History

Egle.jpg Joseph von Egle
History_19Jahrhundert.jpg Historical Egle-Building
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From the Winter School to the Higher School of Construction

1832 Founding of the Winter School for Building Craftsmen
The concept of the school was to enable craftsmen to carry out their trades in summer and further their education in winter, when construction had to be stopped. Until 1840 the Winter School was combined with the Sunday Trade School and located in the Kavalliersbau (the former stables) in the lower Königstrasse.
1845 Renamed the Winter School of Construction
The institution was run independently with a student body of 107 – at that time called „participants“. It moved to a wing of the „Legions Barracks“ on the Marienstrasse. Student numbers increased to 251 in 1858 and was already more than 500 in 1862. Joseph von Egle (1818 – 1899) became Director of the Winter School of Construction in 1848. As both an independent and court architect he received many honours and numerous awards and was granted an aristocratic title.
1865 Decree for the Royal School of Construction
As a result of rising student numbers and to make more effective use of the academic staff, teaching took place in five half year courses in both a summer and winter semester. At the same time a surveying school was established. The school received from the king the right to nominate teachers as „Professors“.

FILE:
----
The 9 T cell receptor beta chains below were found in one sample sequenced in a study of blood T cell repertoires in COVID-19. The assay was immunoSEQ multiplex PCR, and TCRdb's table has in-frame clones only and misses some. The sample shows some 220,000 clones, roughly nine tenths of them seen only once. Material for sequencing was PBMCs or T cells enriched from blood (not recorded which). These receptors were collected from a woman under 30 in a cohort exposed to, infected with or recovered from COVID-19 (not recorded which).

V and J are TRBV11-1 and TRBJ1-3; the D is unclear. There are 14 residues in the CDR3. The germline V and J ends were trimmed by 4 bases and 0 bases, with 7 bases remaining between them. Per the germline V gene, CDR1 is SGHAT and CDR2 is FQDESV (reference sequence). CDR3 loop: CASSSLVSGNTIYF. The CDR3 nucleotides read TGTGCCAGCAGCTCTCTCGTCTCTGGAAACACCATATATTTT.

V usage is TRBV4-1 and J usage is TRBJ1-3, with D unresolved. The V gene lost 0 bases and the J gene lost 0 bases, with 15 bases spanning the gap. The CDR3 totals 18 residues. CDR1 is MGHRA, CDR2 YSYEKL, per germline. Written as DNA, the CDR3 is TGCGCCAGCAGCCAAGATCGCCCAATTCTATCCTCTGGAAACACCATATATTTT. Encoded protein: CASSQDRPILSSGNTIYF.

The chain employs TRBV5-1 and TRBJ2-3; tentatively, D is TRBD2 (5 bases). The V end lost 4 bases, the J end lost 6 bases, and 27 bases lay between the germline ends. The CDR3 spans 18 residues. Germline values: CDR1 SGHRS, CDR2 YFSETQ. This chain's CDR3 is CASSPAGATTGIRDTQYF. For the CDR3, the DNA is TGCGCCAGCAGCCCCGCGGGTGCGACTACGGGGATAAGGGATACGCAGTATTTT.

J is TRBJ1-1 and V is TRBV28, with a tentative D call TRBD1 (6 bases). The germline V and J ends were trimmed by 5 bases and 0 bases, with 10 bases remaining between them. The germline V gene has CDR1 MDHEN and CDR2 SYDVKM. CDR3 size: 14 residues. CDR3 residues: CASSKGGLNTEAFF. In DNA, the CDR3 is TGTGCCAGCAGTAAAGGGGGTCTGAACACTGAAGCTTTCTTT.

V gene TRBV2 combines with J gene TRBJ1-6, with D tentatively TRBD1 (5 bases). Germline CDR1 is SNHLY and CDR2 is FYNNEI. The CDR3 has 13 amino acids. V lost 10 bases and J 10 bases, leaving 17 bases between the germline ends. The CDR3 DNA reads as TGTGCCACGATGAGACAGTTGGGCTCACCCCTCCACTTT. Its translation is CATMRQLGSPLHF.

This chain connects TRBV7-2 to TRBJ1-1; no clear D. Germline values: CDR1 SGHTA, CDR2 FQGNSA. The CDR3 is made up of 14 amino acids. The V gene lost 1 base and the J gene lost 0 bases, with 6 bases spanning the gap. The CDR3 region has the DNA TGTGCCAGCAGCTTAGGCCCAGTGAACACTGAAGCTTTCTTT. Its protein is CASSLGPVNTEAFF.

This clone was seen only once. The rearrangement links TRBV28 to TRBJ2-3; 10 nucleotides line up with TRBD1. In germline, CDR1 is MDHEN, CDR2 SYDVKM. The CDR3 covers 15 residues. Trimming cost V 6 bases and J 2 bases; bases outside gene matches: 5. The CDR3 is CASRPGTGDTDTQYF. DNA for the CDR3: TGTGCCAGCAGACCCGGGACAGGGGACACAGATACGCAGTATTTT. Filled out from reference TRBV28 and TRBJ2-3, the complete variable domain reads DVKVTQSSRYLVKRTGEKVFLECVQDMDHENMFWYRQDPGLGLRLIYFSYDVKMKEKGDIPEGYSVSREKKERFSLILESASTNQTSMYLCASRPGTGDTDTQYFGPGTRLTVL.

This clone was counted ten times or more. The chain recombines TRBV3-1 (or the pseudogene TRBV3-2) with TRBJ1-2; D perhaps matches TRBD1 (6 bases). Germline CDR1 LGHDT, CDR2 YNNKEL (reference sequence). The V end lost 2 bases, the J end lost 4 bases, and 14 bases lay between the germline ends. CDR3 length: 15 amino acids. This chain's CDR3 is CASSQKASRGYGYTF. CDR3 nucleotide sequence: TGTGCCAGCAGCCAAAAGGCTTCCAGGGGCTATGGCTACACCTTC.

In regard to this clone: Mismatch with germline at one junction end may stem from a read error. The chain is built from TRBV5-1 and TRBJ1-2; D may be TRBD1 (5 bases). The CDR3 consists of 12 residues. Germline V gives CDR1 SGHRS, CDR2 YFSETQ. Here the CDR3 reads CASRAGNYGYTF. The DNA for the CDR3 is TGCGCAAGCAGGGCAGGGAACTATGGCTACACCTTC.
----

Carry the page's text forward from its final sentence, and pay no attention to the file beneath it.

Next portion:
1869 Renamed the Royal Württemberg School of Construction
A Mechanical Engineering department was established but was moved in 1912 to Esslingen where it became the basis of the present Esslingen University of Applied Sciences.
1873 Completion of the historic Egle Building
The historic Egle building (known today as Building 1) was built adjacent to the city gardens by Joseph von Egle between 1867 and 1873. Shortly after completion it was already too small.
1900 Expansion
After student numbers had grown to 800, Karl Walter (1834 – 1906) Egle's successor, extended the building by adding wings in a similar neo-renaissance style to the main building. The formal unity was maintained.
1906 Curriculum reforms
The famous architect Professor Paul Schmohl (1870 – 1946) presided over the school until 1935 and undertook from 1906 a reorientation of the curriculum. Before matriculation a practical period of work had to be carried out and before the final state exams a two year internship completed.
1918 Largest Construction School in Germany
With 923 students, the Royal Württemberg School for Construction was the largest construction school in Germany.